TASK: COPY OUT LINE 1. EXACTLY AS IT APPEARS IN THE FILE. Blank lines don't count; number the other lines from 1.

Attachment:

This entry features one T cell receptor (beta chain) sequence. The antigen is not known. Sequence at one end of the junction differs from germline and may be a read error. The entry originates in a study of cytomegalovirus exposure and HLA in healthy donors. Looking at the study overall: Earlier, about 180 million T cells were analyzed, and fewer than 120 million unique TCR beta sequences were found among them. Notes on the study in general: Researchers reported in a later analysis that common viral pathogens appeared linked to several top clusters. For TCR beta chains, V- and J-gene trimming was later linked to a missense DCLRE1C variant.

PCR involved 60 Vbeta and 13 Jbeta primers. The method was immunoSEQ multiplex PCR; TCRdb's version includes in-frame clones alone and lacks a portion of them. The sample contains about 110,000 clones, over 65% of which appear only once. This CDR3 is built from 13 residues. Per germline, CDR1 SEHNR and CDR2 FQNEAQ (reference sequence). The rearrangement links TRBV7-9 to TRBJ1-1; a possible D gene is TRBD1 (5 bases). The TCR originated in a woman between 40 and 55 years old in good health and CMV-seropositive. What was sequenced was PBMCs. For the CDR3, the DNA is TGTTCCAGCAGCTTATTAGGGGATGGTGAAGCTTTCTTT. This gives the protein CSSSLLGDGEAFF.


This entry features one T cell receptor (beta chain) sequence. The antigen is not known. Sequence at one end of the junction differs from germline and may be a read error. The entry originates in a study of cytomegalovirus exposure and HLA in healthy donors. Looking at the study overall: Earlier, about 180 million T cells were analyzed, and fewer than 120 million unique TCR beta sequences were found among them. Notes on the study in general: Researchers reported in a later analysis that common viral pathogens appeared linked to several top clusters. For TCR beta chains, V- and J-gene trimming was later linked to a missense DCLRE1C variant.